Paying attention is vital: Professor Ian Olver of the Cancer Council. Photo: Sylvia Liber
The news this morning that former NSW premier Nick Greiner had cancer was shocking.
But many people, especially men, would have been even more surprised by the type - breast cancer.
“With someone prominent like Nick Greiner coming out, a lot of men are going to discover for the first time that they can get breast cancer,” says Cancer Council chief executive officer Ian Olver.
Breast cancer survivor: Nick Greiner in his Sydney office. Photo: Peter Braig
The signs, and treatments, are the same for men as they are for women, Professor Olver says, although exposure to radiotherapy on the chest or increased oestrogen levels will increase a man's risk.
“You need to know what your body is like, and if there’s any change in your breast or any nipple discharge, do something straight away because it could be breast cancer,” he said.
Cancer Australia says there are five common signs of breast cancer in men.
The first, most common sign is a painless lump in the breast close to the nipple.
Other signs include:
• discharge from the nipple.
• change in the shape or appearance of the nipple.
• change in the shape or appearance of the breast, such as swelling or dimpling pain.
• swollen lymph nodes (glands) under the arm.
The Breast Cancer Network of Australia has just produced a new booklet for men, called “Men Can Get Breast Cancer Too”.
The reason men are also vulnerable is found underneath their nipples - men actually have milk ducts and some breast tissue, just like women.
But why? Evolutionary biologist Stephen J Gould once famously wrote an essay called "Male Nipples and Clitoral Ripples", where he explained that we misunderstand evolution when we think every part of our body must have a purpose.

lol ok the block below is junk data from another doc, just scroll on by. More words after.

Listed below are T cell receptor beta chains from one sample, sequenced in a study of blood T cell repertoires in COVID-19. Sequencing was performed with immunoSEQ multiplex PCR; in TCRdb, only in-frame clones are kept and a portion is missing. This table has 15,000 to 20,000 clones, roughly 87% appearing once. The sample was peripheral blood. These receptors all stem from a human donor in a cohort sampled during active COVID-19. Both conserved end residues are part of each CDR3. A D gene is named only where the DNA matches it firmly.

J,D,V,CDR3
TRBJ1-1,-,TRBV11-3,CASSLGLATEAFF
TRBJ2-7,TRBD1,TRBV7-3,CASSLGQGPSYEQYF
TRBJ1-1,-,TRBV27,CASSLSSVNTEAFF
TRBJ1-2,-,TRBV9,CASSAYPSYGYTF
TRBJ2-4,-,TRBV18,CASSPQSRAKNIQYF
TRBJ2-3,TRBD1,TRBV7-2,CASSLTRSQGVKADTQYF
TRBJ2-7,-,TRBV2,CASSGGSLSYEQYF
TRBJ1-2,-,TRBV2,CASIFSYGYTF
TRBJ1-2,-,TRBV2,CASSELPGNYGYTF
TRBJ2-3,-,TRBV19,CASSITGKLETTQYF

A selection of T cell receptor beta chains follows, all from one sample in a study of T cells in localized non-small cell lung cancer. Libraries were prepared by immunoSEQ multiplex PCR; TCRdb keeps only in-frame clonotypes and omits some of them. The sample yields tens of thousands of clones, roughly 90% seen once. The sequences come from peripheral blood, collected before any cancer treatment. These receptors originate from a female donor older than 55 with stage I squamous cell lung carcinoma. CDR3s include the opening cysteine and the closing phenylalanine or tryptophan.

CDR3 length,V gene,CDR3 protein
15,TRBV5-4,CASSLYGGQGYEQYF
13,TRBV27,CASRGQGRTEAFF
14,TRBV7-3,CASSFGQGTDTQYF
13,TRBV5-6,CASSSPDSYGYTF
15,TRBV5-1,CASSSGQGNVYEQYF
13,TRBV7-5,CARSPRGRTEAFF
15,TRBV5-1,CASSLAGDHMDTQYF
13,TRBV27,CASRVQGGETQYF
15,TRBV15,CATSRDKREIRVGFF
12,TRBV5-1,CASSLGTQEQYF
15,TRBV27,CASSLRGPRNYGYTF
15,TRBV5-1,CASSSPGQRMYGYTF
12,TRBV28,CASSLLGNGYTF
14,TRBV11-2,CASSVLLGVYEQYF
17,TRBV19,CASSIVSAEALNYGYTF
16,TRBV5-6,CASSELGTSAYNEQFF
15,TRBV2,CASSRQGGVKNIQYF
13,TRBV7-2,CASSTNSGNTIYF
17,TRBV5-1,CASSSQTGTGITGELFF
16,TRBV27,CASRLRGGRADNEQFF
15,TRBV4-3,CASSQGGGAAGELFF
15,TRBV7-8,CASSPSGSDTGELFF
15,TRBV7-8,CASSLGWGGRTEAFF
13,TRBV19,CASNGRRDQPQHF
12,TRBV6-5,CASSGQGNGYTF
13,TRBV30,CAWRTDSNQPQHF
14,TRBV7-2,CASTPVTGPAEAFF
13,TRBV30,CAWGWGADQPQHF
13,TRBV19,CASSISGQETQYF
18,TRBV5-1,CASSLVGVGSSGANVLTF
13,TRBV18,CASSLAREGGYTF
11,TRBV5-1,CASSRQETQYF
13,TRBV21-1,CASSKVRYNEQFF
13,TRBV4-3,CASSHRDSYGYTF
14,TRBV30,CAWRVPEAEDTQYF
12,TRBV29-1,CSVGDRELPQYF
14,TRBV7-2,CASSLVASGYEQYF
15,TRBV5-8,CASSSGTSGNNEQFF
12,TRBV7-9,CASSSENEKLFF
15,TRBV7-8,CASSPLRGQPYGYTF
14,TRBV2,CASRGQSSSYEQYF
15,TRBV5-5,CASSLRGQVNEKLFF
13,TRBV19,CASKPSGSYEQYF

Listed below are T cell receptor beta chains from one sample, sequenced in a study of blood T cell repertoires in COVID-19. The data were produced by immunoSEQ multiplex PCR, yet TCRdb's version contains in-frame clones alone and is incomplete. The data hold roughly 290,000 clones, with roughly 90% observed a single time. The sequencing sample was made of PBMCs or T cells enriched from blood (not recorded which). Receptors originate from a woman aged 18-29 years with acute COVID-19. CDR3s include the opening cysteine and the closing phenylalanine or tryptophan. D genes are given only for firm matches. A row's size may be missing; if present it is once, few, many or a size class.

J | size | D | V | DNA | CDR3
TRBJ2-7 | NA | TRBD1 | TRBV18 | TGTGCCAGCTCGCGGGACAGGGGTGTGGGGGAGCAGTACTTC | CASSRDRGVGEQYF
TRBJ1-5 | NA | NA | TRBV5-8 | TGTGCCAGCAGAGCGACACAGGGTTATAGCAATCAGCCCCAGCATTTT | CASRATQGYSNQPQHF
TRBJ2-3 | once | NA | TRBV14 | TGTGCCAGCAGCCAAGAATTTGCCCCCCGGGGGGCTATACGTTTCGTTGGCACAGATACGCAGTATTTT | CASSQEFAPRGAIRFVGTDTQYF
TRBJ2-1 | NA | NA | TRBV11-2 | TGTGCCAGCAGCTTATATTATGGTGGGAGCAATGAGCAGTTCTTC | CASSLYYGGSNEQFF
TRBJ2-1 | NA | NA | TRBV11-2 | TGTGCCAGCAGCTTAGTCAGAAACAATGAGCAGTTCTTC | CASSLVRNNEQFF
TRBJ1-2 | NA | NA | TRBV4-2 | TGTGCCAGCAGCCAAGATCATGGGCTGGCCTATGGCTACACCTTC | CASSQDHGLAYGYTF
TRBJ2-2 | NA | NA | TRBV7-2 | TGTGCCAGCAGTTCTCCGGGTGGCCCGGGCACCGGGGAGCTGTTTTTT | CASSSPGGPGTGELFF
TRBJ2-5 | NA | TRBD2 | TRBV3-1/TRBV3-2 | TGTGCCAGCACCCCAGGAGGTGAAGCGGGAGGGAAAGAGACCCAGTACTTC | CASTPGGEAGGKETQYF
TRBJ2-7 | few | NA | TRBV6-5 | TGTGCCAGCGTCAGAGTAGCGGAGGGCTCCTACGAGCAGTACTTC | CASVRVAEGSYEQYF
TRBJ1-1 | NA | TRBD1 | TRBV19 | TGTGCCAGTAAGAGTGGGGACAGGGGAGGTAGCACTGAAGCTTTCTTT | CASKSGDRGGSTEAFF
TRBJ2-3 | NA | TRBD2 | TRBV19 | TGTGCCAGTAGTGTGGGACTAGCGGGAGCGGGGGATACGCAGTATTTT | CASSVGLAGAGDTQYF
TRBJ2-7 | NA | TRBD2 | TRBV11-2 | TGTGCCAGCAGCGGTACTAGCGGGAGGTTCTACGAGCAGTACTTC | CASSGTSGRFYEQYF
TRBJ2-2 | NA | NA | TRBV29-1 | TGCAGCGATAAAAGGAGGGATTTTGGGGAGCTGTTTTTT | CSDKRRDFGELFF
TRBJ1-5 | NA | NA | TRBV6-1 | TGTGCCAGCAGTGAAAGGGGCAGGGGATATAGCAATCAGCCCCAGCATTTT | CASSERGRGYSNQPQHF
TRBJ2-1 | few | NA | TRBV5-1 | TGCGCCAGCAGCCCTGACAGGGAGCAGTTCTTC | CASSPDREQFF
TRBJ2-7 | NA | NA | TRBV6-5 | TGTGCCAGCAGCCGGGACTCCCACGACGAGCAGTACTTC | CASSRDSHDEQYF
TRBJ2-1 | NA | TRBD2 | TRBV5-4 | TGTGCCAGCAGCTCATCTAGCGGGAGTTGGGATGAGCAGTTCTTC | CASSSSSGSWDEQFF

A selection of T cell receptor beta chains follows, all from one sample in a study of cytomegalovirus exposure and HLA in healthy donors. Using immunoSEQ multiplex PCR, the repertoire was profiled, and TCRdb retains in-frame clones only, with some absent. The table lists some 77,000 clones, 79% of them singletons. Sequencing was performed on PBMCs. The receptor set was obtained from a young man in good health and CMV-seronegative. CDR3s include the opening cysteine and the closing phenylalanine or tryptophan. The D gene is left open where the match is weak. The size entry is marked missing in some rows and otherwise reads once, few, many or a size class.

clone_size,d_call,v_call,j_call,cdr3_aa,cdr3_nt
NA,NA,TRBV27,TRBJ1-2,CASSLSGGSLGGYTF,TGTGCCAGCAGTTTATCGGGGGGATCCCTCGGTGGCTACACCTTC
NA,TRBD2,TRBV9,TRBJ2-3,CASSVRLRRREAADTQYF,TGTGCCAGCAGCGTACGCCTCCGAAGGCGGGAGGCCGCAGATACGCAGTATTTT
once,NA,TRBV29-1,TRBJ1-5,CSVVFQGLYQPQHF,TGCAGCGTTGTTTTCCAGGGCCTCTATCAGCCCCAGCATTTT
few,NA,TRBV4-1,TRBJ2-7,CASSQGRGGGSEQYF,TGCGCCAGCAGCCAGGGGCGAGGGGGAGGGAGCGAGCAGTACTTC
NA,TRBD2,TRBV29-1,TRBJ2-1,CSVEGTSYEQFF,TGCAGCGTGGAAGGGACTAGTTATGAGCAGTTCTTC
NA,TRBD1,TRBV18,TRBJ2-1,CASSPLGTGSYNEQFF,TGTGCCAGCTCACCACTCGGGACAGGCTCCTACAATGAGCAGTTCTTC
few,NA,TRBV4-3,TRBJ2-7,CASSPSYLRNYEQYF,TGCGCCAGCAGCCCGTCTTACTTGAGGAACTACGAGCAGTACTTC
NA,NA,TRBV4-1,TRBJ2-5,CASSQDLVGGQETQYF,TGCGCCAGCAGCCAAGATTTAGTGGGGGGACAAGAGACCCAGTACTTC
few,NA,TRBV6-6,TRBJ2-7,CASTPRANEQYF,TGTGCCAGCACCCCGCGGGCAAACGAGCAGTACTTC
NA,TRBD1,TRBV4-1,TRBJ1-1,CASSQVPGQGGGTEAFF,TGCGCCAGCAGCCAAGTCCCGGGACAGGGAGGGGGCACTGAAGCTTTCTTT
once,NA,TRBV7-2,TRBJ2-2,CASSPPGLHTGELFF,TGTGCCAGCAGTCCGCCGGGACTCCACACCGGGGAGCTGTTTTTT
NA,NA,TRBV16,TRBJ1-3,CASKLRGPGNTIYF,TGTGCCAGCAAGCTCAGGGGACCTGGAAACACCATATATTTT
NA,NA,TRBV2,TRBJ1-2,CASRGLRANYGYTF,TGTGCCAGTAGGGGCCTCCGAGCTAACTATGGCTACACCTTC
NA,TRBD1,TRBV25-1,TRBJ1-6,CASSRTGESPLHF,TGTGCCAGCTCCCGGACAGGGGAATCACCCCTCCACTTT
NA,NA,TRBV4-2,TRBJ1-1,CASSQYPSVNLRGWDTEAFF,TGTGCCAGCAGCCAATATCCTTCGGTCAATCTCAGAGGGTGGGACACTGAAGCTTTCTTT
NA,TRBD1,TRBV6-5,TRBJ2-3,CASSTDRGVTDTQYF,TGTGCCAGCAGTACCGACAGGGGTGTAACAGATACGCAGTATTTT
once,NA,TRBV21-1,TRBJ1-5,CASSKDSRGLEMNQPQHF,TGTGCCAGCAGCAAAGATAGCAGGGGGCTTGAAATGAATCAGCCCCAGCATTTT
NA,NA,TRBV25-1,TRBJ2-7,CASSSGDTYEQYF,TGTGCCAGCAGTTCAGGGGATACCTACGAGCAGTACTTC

Men have nipples, and milk ducts and breast tissue, because women do, and we all evolve from the same embryonic structure.
The good thing for men who get breast cancer, and indeed women who get it as well, is that survival rates are high.
About 85 per cent of men who are diagnosed are alive five years later, while the five-year survival rate for women is nearly 90 per cent. The important thing is that men - and their doctors - realise it is even a possibility.
"In general, because there isn’t as much breast tissue in men, the cancer might be more obvious early on," Professor Olver said. "But if you don’t think you can get breast cancer, you might not think about it."
He says we are likely to see more men getting breast cancer as our population ages.
“The main feature [of male breast cancer] is age; it is a disease of the late 60s, and as the population ages you might expect some increase in male breast cancer,” he said.
“But I think [in Mr Greiner's case], that you can be treated and go back to work again, is a very positive message, to see you can do pretty well.
"So this idea that it is always a death sentence will dissipate if people see stories like that.”